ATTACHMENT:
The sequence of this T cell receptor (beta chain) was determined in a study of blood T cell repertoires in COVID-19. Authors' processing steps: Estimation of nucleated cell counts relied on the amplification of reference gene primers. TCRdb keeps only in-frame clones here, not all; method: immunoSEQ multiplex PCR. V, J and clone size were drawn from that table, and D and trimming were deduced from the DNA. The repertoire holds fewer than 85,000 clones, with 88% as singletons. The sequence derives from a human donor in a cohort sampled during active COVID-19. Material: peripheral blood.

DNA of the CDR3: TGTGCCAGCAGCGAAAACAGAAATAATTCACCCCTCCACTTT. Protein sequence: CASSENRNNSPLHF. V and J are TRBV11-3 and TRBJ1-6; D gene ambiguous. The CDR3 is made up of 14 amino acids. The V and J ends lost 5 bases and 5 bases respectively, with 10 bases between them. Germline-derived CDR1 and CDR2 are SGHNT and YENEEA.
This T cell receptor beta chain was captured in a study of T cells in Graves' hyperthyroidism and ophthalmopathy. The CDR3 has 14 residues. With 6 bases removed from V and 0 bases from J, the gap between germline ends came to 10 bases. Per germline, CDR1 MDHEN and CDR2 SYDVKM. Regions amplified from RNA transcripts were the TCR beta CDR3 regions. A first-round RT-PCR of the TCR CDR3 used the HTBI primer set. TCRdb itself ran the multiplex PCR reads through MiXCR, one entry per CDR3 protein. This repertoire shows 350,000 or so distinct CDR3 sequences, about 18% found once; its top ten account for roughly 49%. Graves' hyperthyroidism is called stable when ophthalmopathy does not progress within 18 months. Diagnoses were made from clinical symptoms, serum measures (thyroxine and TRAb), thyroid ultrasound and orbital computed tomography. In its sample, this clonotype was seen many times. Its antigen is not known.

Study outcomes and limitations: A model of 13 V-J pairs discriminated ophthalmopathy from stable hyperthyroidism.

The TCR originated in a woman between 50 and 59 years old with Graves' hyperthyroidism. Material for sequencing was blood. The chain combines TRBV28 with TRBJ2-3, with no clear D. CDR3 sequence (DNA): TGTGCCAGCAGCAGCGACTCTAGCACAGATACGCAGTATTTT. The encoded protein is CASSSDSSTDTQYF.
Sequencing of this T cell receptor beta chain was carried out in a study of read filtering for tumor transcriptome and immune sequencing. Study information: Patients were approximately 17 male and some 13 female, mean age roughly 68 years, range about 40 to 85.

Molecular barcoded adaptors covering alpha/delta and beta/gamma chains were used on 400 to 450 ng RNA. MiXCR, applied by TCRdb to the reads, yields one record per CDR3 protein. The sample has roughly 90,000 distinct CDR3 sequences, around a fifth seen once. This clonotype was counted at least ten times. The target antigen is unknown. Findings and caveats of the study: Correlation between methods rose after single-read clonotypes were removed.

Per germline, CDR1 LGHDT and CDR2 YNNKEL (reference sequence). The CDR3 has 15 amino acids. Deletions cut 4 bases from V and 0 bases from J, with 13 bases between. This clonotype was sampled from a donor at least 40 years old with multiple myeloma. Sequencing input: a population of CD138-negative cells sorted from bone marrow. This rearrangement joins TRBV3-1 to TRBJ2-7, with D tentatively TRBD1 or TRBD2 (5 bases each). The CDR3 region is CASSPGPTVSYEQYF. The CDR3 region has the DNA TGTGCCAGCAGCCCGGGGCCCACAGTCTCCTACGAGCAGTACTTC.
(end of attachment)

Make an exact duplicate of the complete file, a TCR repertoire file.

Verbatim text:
The sequence of this T cell receptor (beta chain) was determined in a study of blood T cell repertoires in COVID-19. Authors' processing steps: Estimation of nucleated cell counts relied on the amplification of reference gene primers. TCRdb keeps only in-frame clones here, not all; method: immunoSEQ multiplex PCR. V, J and clone size were drawn from that table, and D and trimming were deduced from the DNA. The repertoire holds fewer than 85,000 clones, with 88% as singletons. The sequence derives from a human donor in a cohort sampled during active COVID-19. Material: peripheral blood.

DNA of the CDR3: TGTGCCAGCAGCGAAAACAGAAATAATTCACCCCTCCACTTT. Protein sequence: CASSENRNNSPLHF. V and J are TRBV11-3 and TRBJ1-6; D gene ambiguous. The CDR3 is made up of 14 amino acids. The V and J ends lost 5 bases and 5 bases respectively, with 10 bases between them. Germline-derived CDR1 and CDR2 are SGHNT and YENEEA.
This T cell receptor beta chain was captured in a study of T cells in Graves' hyperthyroidism and ophthalmopathy. The CDR3 has 14 residues. With 6 bases removed from V and 0 bases from J, the gap between germline ends came to 10 bases. Per germline, CDR1 MDHEN and CDR2 SYDVKM. Regions amplified from RNA transcripts were the TCR beta CDR3 regions. A first-round RT-PCR of the TCR CDR3 used the HTBI primer set. TCRdb itself ran the multiplex PCR reads through MiXCR, one entry per CDR3 protein. This repertoire shows 350,000 or so distinct CDR3 sequences, about 18% found once; its top ten account for roughly 49%. Graves' hyperthyroidism is called stable when ophthalmopathy does not progress within 18 months. Diagnoses were made from clinical symptoms, serum measures (thyroxine and TRAb), thyroid ultrasound and orbital computed tomography. In its sample, this clonotype was seen many times. Its antigen is not known.

Study outcomes and limitations: A model of 13 V-J pairs discriminated ophthalmopathy from stable hyperthyroidism.

The TCR originated in a woman between 50 and 59 years old with Graves' hyperthyroidism. Material for sequencing was blood. The chain combines TRBV28 with TRBJ2-3, with no clear D. CDR3 sequence (DNA): TGTGCCAGCAGCAGCGACTCTAGCACAGATACGCAGTATTTT. The encoded protein is CASSSDSSTDTQYF.
Sequencing of this T cell receptor beta chain was carried out in a study of read filtering for tumor transcriptome and immune sequencing. Study information: Patients were approximately 17 male and some 13 female, mean age roughly 68 years, range about 40 to 85.

Molecular barcoded adaptors covering alpha/delta and beta/gamma chains were used on 400 to 450 ng RNA. MiXCR, applied by TCRdb to the reads, yields one record per CDR3 protein. The sample has roughly 90,000 distinct CDR3 sequences, around a fifth seen once. This clonotype was counted at least ten times. The target antigen is unknown. Findings and caveats of the study: Correlation between methods rose after single-read clonotypes were removed.

Per germline, CDR1 LGHDT and CDR2 YNNKEL (reference sequence). The CDR3 has 15 amino acids. Deletions cut 4 bases from V and 0 bases from J, with 13 bases between. This clonotype was sampled from a donor at least 40 years old with multiple myeloma. Sequencing input: a population of CD138-negative cells sorted from bone marrow. This rearrangement joins TRBV3-1 to TRBJ2-7, with D tentatively TRBD1 or TRBD2 (5 bases each). The CDR3 region is CASSPGPTVSYEQYF. The CDR3 region has the DNA TGTGCCAGCAGCCCGGGGCCCACAGTCTCCTACGAGCAGTACTTC.